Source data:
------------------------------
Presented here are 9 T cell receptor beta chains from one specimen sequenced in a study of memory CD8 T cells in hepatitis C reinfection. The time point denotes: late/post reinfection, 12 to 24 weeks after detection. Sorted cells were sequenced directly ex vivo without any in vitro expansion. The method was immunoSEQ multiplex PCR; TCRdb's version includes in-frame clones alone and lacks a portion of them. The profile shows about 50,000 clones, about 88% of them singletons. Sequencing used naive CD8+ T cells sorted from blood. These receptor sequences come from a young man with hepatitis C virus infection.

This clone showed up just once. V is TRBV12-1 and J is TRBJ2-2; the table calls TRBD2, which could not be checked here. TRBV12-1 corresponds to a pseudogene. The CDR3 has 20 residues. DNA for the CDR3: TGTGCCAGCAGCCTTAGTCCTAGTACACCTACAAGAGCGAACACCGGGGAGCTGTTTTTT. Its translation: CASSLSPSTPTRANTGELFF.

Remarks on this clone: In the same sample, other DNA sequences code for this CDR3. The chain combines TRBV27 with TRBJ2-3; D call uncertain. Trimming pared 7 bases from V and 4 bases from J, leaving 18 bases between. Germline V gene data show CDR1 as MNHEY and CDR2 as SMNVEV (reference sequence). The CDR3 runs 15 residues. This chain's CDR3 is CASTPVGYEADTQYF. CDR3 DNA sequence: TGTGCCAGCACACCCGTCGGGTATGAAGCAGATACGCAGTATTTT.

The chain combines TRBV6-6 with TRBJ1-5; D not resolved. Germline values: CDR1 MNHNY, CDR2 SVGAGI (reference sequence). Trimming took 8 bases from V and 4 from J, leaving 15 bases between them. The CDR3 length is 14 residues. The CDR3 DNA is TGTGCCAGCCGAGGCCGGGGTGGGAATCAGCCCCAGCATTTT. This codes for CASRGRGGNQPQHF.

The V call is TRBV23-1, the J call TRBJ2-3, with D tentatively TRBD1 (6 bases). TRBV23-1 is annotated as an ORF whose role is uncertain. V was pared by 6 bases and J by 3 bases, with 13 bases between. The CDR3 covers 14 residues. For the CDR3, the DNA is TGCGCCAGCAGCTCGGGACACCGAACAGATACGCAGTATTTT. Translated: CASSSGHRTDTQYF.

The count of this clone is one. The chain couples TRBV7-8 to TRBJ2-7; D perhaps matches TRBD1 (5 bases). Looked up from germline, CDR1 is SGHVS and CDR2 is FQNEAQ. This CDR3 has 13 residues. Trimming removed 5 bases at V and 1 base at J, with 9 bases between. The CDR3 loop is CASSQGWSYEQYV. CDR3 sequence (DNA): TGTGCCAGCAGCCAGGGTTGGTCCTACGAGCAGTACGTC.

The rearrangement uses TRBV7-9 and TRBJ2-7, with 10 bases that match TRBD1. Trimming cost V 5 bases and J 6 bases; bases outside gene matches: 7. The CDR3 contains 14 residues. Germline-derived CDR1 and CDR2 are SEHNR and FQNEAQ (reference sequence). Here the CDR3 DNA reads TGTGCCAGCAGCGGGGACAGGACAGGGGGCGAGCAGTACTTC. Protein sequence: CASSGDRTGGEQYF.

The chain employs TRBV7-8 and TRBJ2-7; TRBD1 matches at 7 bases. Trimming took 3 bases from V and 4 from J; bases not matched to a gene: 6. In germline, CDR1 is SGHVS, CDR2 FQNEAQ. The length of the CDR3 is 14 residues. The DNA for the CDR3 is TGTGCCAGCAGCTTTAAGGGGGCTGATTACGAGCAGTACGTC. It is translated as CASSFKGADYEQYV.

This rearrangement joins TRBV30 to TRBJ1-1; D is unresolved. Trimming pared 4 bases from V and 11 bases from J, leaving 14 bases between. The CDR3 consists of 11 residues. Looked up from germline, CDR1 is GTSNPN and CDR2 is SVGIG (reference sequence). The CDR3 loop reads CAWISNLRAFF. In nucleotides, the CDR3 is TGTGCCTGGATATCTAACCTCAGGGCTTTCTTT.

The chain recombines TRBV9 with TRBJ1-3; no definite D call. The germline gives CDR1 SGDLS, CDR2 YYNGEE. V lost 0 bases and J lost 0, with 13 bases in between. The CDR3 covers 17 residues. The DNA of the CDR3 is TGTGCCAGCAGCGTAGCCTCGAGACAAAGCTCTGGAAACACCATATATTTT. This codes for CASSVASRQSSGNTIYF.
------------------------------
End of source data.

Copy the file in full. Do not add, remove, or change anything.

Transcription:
Presented here are 9 T cell receptor beta chains from one specimen sequenced in a study of memory CD8 T cells in hepatitis C reinfection. The time point denotes: late/post reinfection, 12 to 24 weeks after detection. Sorted cells were sequenced directly ex vivo without any in vitro expansion. The method was immunoSEQ multiplex PCR; TCRdb's version includes in-frame clones alone and lacks a portion of them. The profile shows about 50,000 clones, about 88% of them singletons. Sequencing used naive CD8+ T cells sorted from blood. These receptor sequences come from a young man with hepatitis C virus infection.

This clone showed up just once. V is TRBV12-1 and J is TRBJ2-2; the table calls TRBD2, which could not be checked here. TRBV12-1 corresponds to a pseudogene. The CDR3 has 20 residues. DNA for the CDR3: TGTGCCAGCAGCCTTAGTCCTAGTACACCTACAAGAGCGAACACCGGGGAGCTGTTTTTT. Its translation: CASSLSPSTPTRANTGELFF.

Remarks on this clone: In the same sample, other DNA sequences code for this CDR3. The chain combines TRBV27 with TRBJ2-3; D call uncertain. Trimming pared 7 bases from V and 4 bases from J, leaving 18 bases between. Germline V gene data show CDR1 as MNHEY and CDR2 as SMNVEV (reference sequence). The CDR3 runs 15 residues. This chain's CDR3 is CASTPVGYEADTQYF. CDR3 DNA sequence: TGTGCCAGCACACCCGTCGGGTATGAAGCAGATACGCAGTATTTT.

The chain combines TRBV6-6 with TRBJ1-5; D not resolved. Germline values: CDR1 MNHNY, CDR2 SVGAGI (reference sequence). Trimming took 8 bases from V and 4 from J, leaving 15 bases between them. The CDR3 length is 14 residues. The CDR3 DNA is TGTGCCAGCCGAGGCCGGGGTGGGAATCAGCCCCAGCATTTT. This codes for CASRGRGGNQPQHF.

The V call is TRBV23-1, the J call TRBJ2-3, with D tentatively TRBD1 (6 bases). TRBV23-1 is annotated as an ORF whose role is uncertain. V was pared by 6 bases and J by 3 bases, with 13 bases between. The CDR3 covers 14 residues. For the CDR3, the DNA is TGCGCCAGCAGCTCGGGACACCGAACAGATACGCAGTATTTT. Translated: CASSSGHRTDTQYF.

The count of this clone is one. The chain couples TRBV7-8 to TRBJ2-7; D perhaps matches TRBD1 (5 bases). Looked up from germline, CDR1 is SGHVS and CDR2 is FQNEAQ. This CDR3 has 13 residues. Trimming removed 5 bases at V and 1 base at J, with 9 bases between. The CDR3 loop is CASSQGWSYEQYV. CDR3 sequence (DNA): TGTGCCAGCAGCCAGGGTTGGTCCTACGAGCAGTACGTC.

The rearrangement uses TRBV7-9 and TRBJ2-7, with 10 bases that match TRBD1. Trimming cost V 5 bases and J 6 bases; bases outside gene matches: 7. The CDR3 contains 14 residues. Germline-derived CDR1 and CDR2 are SEHNR and FQNEAQ (reference sequence). Here the CDR3 DNA reads TGTGCCAGCAGCGGGGACAGGACAGGGGGCGAGCAGTACTTC. Protein sequence: CASSGDRTGGEQYF.

The chain employs TRBV7-8 and TRBJ2-7; TRBD1 matches at 7 bases. Trimming took 3 bases from V and 4 from J; bases not matched to a gene: 6. In germline, CDR1 is SGHVS, CDR2 FQNEAQ. The length of the CDR3 is 14 residues. The DNA for the CDR3 is TGTGCCAGCAGCTTTAAGGGGGCTGATTACGAGCAGTACGTC. It is translated as CASSFKGADYEQYV.

This rearrangement joins TRBV30 to TRBJ1-1; D is unresolved. Trimming pared 4 bases from V and 11 bases from J, leaving 14 bases between. The CDR3 consists of 11 residues. Looked up from germline, CDR1 is GTSNPN and CDR2 is SVGIG (reference sequence). The CDR3 loop reads CAWISNLRAFF. In nucleotides, the CDR3 is TGTGCCTGGATATCTAACCTCAGGGCTTTCTTT.

The chain recombines TRBV9 with TRBJ1-3; no definite D call. The germline gives CDR1 SGDLS, CDR2 YYNGEE. V lost 0 bases and J lost 0, with 13 bases in between. The CDR3 covers 17 residues. The DNA of the CDR3 is TGTGCCAGCAGCGTAGCCTCGAGACAAAGCTCTGGAAACACCATATATTTT. This codes for CASSVASRQSSGNTIYF.